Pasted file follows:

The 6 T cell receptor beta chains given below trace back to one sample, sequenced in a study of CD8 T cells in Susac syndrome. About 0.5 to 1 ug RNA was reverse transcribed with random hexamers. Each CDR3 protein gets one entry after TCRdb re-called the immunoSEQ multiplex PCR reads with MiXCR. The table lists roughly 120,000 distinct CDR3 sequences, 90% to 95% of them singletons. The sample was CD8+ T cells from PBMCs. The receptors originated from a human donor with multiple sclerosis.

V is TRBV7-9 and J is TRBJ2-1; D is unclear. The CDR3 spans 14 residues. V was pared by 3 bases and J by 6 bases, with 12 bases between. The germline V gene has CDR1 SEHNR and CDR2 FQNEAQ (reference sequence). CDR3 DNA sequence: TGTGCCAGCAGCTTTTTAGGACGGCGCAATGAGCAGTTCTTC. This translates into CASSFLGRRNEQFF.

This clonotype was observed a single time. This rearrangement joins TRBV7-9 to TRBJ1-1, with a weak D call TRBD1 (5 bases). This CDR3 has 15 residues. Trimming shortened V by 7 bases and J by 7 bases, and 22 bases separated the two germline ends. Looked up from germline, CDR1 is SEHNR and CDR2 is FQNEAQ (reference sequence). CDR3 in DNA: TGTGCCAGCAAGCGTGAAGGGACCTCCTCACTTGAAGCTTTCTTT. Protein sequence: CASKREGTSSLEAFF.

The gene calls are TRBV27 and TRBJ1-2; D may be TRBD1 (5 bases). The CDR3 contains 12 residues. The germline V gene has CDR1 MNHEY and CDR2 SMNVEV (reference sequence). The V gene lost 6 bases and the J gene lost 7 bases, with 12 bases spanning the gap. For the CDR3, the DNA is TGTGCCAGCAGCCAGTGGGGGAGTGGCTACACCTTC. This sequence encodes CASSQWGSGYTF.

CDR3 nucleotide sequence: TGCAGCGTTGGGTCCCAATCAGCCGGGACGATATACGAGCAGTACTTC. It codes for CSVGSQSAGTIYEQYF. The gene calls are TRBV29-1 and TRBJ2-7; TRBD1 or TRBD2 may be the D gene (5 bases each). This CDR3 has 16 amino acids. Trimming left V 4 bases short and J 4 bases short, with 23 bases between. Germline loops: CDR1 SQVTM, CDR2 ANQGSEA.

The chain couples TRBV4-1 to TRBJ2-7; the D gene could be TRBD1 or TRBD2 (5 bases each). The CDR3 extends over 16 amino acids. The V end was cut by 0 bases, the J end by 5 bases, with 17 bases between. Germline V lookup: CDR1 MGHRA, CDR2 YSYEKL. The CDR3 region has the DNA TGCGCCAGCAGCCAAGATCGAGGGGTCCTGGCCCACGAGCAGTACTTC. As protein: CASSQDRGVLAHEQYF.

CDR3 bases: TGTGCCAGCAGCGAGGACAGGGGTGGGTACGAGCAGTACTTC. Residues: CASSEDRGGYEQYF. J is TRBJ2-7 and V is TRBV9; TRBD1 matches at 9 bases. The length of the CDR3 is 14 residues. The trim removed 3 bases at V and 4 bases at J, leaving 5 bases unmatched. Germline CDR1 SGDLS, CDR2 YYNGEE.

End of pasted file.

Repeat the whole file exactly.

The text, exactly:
The 6 T cell receptor beta chains given below trace back to one sample, sequenced in a study of CD8 T cells in Susac syndrome. About 0.5 to 1 ug RNA was reverse transcribed with random hexamers. Each CDR3 protein gets one entry after TCRdb re-called the immunoSEQ multiplex PCR reads with MiXCR. The table lists roughly 120,000 distinct CDR3 sequences, 90% to 95% of them singletons. The sample was CD8+ T cells from PBMCs. The receptors originated from a human donor with multiple sclerosis.

V is TRBV7-9 and J is TRBJ2-1; D is unclear. The CDR3 spans 14 residues. V was pared by 3 bases and J by 6 bases, with 12 bases between. The germline V gene has CDR1 SEHNR and CDR2 FQNEAQ (reference sequence). CDR3 DNA sequence: TGTGCCAGCAGCTTTTTAGGACGGCGCAATGAGCAGTTCTTC. This translates into CASSFLGRRNEQFF.

This clonotype was observed a single time. This rearrangement joins TRBV7-9 to TRBJ1-1, with a weak D call TRBD1 (5 bases). This CDR3 has 15 residues. Trimming shortened V by 7 bases and J by 7 bases, and 22 bases separated the two germline ends. Looked up from germline, CDR1 is SEHNR and CDR2 is FQNEAQ (reference sequence). CDR3 in DNA: TGTGCCAGCAAGCGTGAAGGGACCTCCTCACTTGAAGCTTTCTTT. Protein sequence: CASKREGTSSLEAFF.

The gene calls are TRBV27 and TRBJ1-2; D may be TRBD1 (5 bases). The CDR3 contains 12 residues. The germline V gene has CDR1 MNHEY and CDR2 SMNVEV (reference sequence). The V gene lost 6 bases and the J gene lost 7 bases, with 12 bases spanning the gap. For the CDR3, the DNA is TGTGCCAGCAGCCAGTGGGGGAGTGGCTACACCTTC. This sequence encodes CASSQWGSGYTF.

CDR3 nucleotide sequence: TGCAGCGTTGGGTCCCAATCAGCCGGGACGATATACGAGCAGTACTTC. It codes for CSVGSQSAGTIYEQYF. The gene calls are TRBV29-1 and TRBJ2-7; TRBD1 or TRBD2 may be the D gene (5 bases each). This CDR3 has 16 amino acids. Trimming left V 4 bases short and J 4 bases short, with 23 bases between. Germline loops: CDR1 SQVTM, CDR2 ANQGSEA.

The chain couples TRBV4-1 to TRBJ2-7; the D gene could be TRBD1 or TRBD2 (5 bases each). The CDR3 extends over 16 amino acids. The V end was cut by 0 bases, the J end by 5 bases, with 17 bases between. Germline V lookup: CDR1 MGHRA, CDR2 YSYEKL. The CDR3 region has the DNA TGCGCCAGCAGCCAAGATCGAGGGGTCCTGGCCCACGAGCAGTACTTC. As protein: CASSQDRGVLAHEQYF.

CDR3 bases: TGTGCCAGCAGCGAGGACAGGGGTGGGTACGAGCAGTACTTC. Residues: CASSEDRGGYEQYF. J is TRBJ2-7 and V is TRBV9; TRBD1 matches at 9 bases. The length of the CDR3 is 14 residues. The trim removed 3 bases at V and 4 bases at J, leaving 5 bases unmatched. Germline CDR1 SGDLS, CDR2 YYNGEE.